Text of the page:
That does mean though: no internet, electricity only runs every other day and there is a severe fresh water shortage.
Atauro isn’t set up for any sort of mass tourism, and the locals want to keep it that way to protect their most valuable asset -, the island itself and the marine life that calls the water home.
As the rain poured down it was hard to appreciate the beaches and scenery as I tramped through the mud to Barry’s Place, a collection of beach bungalows just a short walk from the harbour.
Barry is an Australian guy who first came to East Timor in 2001 to teach English after the end of the Indonesian occupation. He stayed for the slow pace of life and eventually found himself on Atauro Island, where the pace of life is even slower than the mainland. He married locally and is now part of the island community.
Barry built the bungalows from scratch, and told me that the current low tourism numbers are just perfect for him and for the rest of Atauro Island. No one wants the place ruined. “The reefs are the best in the world”, he claimed, “…and there’s more bio diversity in the marine life than anywhere else in Asia”.
Barry helps to educate the locals of Atauro on conservation and sustainability, and hosts volunteering programmes which help to collect vital marine data from the surrounding coral. The next morning, weather permitting, he would arrange for me to travel out to snorkel on the reef.
While Barry offers accommodation and meals for visitors at the bungalows, he also helps to arrange home stays with the locals on the island, and he set me up with Estebao, a local fisherman who is fast becoming a success in the tourism industry.
Estabao’s Atauro Island Home Stay
The people of Atauro Island are as diverse as the island they call home. “There are 4 different languages on the island”, Estabao told me, not to mention the fact that locals like himself were now learning English.
Estabao, like many other locals is a fisherman by trade, but really much more than that. He told me that he used to help out Barry when the bungalows were being built, but then started taking tourists out on his boat to see the reef before then offering his home to those who wanted a more local experience on Atauro Island.
He introduced me to his wife and kids and every day during my stay they cooked me a huge breakfast and dinner. He even prepared the odd coconut from his garden for me to drink.
He generally gets a few tourists staying with him each month, and when he’s not busy catering to visitors Eastabao is usually off spearfishing in the ocean to bring in fresh catch to eat or sell at the market in the town.
Snorkelling The Coral Reef Of Atauro Island
I was on Atauro Islands for three days in total. Every afternoon and evening it rained hard, without fail. In the morning though, there was a small opportunity to experience the coral reefs that I had travelled from Dili to see.
Barry arranged a boat with another local fishermen to take myself and the few other tourists staying at the bungalows onto the reef just off the beach. Barry had said that the water would be a bit murky because of all the run off from the rains, but that it would be still be worth snorkelling.
He wasn’t wrong, and although it was supposedly a bit murky, it was still the most spectacularly clean coral I have ever seen, with a real abundance of colourful marine life where ever I looked.
This is some of the most diverse marine habitat in the world. Even in the rainy season, with more silt and mud being washed into the ocean it was incredible to see. In the dry season, the water is even clearer and the coral even more radiant. In the right season, Atauro Island also sees the migration of larger marine mammals and the waters fill with the sight of whales and whale sharks swimming past.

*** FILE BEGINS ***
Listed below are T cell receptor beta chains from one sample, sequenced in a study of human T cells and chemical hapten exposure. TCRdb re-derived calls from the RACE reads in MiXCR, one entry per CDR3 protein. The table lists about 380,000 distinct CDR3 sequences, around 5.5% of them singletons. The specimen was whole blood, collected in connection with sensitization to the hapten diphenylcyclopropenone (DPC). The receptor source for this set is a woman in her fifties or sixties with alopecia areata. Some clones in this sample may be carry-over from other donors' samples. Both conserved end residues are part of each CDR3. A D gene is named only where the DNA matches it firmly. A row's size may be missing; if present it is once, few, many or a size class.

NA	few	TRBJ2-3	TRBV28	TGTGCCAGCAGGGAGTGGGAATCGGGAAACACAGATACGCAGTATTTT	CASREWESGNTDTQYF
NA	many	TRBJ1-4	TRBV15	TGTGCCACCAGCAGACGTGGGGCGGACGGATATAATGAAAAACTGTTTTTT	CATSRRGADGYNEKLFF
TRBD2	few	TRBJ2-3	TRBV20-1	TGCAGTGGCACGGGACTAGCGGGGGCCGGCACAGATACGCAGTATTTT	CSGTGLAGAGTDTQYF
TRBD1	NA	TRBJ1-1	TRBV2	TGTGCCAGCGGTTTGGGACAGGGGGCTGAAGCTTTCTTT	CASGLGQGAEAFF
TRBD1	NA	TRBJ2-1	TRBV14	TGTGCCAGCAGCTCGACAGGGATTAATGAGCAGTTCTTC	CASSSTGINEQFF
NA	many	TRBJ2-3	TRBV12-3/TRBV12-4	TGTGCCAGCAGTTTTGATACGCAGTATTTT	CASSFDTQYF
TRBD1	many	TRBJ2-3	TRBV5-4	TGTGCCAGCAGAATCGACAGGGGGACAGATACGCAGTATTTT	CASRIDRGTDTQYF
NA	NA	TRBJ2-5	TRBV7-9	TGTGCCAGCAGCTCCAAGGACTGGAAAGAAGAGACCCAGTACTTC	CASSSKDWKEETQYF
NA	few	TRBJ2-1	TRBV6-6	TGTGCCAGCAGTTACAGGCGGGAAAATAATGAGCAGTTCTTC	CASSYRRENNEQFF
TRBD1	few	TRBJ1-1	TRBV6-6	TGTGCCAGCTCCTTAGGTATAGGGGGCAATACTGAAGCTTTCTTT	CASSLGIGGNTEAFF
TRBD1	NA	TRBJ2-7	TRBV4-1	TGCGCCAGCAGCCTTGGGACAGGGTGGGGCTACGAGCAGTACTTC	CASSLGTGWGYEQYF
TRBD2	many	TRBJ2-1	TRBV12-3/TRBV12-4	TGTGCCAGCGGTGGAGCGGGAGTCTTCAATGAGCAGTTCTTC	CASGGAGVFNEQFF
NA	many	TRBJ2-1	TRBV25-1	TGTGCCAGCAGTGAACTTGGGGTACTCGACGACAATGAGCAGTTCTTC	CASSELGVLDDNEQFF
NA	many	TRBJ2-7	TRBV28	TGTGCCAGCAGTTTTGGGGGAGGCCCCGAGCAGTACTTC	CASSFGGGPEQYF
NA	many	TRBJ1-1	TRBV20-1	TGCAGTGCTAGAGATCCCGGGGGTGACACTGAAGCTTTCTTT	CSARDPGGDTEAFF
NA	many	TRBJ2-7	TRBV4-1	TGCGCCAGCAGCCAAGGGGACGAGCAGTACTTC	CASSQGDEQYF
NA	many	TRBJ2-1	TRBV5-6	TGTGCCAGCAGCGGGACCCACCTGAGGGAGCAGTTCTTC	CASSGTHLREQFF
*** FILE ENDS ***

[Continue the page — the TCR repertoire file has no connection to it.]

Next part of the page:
The real challenge Atauro Island will face is conservation, and keeping the island and the waters clean and diverse. While people like Barry and Estabao who live on the island rely on tourism for their livelihood, they understand the need for it to be responsible tourism. The lasting impression I received from them was that they wanted the bare minimum number of tourists to visit.
This is their home, and they don’t want it ruined.
The Ferry Back To Dili
The rain held me back from truly exploring Atauro Island itself, as the hiking trails between the different beaches pass through the mountains and were too treacherous to really walk. Experiencing the coral reef though was very much worth making the journey by boat from Dili, even if the afternoons were spent sheltering from the heavy rain, and I have plans to return in the dry season one year to see the larger marine life and o dive further afield.
On the Saturday, Estabao took me down to the ferry terminal to buy my ticket back to Dili. He then took me through the local market, to find his wife who was having lunch with friends. We took a group photo together, before I boarded the ferry for the choppy return journey back to Dili.
Atauro Island has the potential to draw in tourists from around the world, but as I left the island I realised that actually, the best thing about Atauro was the fact that there was almost no one there.
The reefs are spectacular, the marine life is the most diverse in the world and the beaches are beautiful, but the real charm of Atauro was the local experience and its isolation from the rest of the world.
How To Travel To Atauro Island East Timor
Here’s my guide on how to travel to Atauro Island in East Timor from the capital city of Dili. There is information on when to visit, transport, accommodation and things to do!
When To Visit Atauro Island
- Atauro Island, like the rest of East Timor, experiences a wet and dry season.
- The wet Season is generally November to May and the dry season is generally from May to November.